Deer impacts on forest ecosystems: a North American perspective

Authors
Citation
Tp. Rooney, Deer impacts on forest ecosystems: a North American perspective, FORESTRY, 74(3), 2001, pp. 201-208
Citations number
46
Language
INGLESE
art.tipo
Article
Categorie Soggetti
Plant Sciences
Journal title
FORESTRY
ISSN journal
0015-752X → ACNP
Volume
74
Issue
3
Year of publication
2001
Pages
201 - 208
Database
ISI
SICI code
0015-752X(2001)74:3<201:DIOFEA>2.0.ZU;2-R
Abstract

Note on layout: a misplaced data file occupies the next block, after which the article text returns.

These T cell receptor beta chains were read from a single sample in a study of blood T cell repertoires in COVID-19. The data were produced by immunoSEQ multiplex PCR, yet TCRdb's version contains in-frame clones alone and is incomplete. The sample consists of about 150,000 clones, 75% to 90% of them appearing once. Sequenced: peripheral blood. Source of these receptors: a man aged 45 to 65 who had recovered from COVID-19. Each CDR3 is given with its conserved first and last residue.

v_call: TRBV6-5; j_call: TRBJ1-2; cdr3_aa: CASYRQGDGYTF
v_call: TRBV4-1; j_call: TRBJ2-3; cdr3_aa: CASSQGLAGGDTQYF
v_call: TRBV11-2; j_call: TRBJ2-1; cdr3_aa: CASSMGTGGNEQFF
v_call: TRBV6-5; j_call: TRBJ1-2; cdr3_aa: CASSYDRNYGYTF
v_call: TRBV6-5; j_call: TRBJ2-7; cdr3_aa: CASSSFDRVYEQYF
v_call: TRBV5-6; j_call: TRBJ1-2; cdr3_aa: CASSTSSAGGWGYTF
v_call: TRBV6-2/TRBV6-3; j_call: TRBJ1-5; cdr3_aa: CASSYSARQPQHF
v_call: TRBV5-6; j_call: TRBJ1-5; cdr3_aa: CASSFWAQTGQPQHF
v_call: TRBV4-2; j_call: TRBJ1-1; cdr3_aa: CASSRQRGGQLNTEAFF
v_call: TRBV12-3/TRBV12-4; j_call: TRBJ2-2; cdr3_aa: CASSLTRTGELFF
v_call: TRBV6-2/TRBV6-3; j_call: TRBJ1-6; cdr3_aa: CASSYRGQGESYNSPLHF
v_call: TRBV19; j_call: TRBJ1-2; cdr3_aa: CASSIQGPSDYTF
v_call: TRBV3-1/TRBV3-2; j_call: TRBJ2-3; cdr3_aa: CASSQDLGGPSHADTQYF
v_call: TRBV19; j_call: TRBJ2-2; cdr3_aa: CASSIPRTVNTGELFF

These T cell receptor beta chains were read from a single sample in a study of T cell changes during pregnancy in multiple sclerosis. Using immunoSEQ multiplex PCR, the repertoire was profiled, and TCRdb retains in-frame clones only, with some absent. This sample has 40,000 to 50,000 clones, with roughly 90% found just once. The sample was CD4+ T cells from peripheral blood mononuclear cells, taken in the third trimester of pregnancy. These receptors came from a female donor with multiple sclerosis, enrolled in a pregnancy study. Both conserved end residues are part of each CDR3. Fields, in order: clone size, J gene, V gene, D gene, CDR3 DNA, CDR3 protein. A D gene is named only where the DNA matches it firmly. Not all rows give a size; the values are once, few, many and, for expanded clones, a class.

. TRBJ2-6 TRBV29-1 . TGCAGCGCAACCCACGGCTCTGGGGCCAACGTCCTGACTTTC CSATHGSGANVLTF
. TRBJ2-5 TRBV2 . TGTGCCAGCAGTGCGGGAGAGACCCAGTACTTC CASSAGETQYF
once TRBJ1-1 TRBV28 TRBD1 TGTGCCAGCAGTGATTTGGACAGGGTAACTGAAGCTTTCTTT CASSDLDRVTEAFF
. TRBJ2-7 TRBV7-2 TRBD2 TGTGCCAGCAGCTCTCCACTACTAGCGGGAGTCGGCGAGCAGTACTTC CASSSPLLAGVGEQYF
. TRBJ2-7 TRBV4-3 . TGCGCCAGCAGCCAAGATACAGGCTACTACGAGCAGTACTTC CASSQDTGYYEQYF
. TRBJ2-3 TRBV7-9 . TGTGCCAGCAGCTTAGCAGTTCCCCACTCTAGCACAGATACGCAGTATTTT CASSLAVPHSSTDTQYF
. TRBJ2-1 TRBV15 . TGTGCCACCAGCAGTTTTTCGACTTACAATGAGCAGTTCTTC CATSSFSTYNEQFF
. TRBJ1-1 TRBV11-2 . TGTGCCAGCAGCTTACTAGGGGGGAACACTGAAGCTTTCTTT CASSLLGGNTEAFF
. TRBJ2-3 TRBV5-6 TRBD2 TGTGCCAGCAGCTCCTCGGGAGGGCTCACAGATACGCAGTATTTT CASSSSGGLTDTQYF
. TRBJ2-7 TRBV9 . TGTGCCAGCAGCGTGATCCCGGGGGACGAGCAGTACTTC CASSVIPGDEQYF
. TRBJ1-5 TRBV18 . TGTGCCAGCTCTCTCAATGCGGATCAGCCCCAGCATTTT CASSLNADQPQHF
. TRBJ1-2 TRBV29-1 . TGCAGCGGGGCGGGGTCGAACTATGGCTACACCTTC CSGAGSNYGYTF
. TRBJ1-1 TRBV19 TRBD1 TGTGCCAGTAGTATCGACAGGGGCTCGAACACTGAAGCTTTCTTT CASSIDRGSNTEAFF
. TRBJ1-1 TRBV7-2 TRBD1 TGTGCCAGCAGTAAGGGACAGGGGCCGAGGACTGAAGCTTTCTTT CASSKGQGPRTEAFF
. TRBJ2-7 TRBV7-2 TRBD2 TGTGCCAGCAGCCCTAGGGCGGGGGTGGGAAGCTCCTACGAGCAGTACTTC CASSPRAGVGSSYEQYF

White-tailed deer have increased in abundance and expanded their geographic range in North America over the past century, and now exist at higher dens ities than they have in the past several hundred years. This is having nume rous impacts on the forest ecosystems they inhabit. Regional recruitment fa ilure of eastern hemlock (Tsuga canadensis) and northern white cedar (Thuja occidentalis) trees can be explained in part by deer browsing. Deer also h ave significant negative effects on understorey plants, including wild lily -of-the-valley (Maianthemum canadense) and white-flowered trillium (Trilliu m grandiflorum). Long-term studies of primary, old-growth forest stands rev eal a 48-81 per cent herb and shrub species loss accompanying increases in deer density. Graminoids, ferns and club mosses were more likely to persist in these stands than plants in all other taxonomic groups. Deer also exhib it indirect effects on forest communities by reducing host plant densities or altering forest structure. Because of their numerous direct and indirect effects on other species, and because of the magnitude of these effects, w hite-tailed deer act as a keystone herbivore. Natural regulation and maximu m sustained yield management approaches have failed to alleviate deer impac ts on forest ecosystems, but an ecosystem-based management approach offers promise.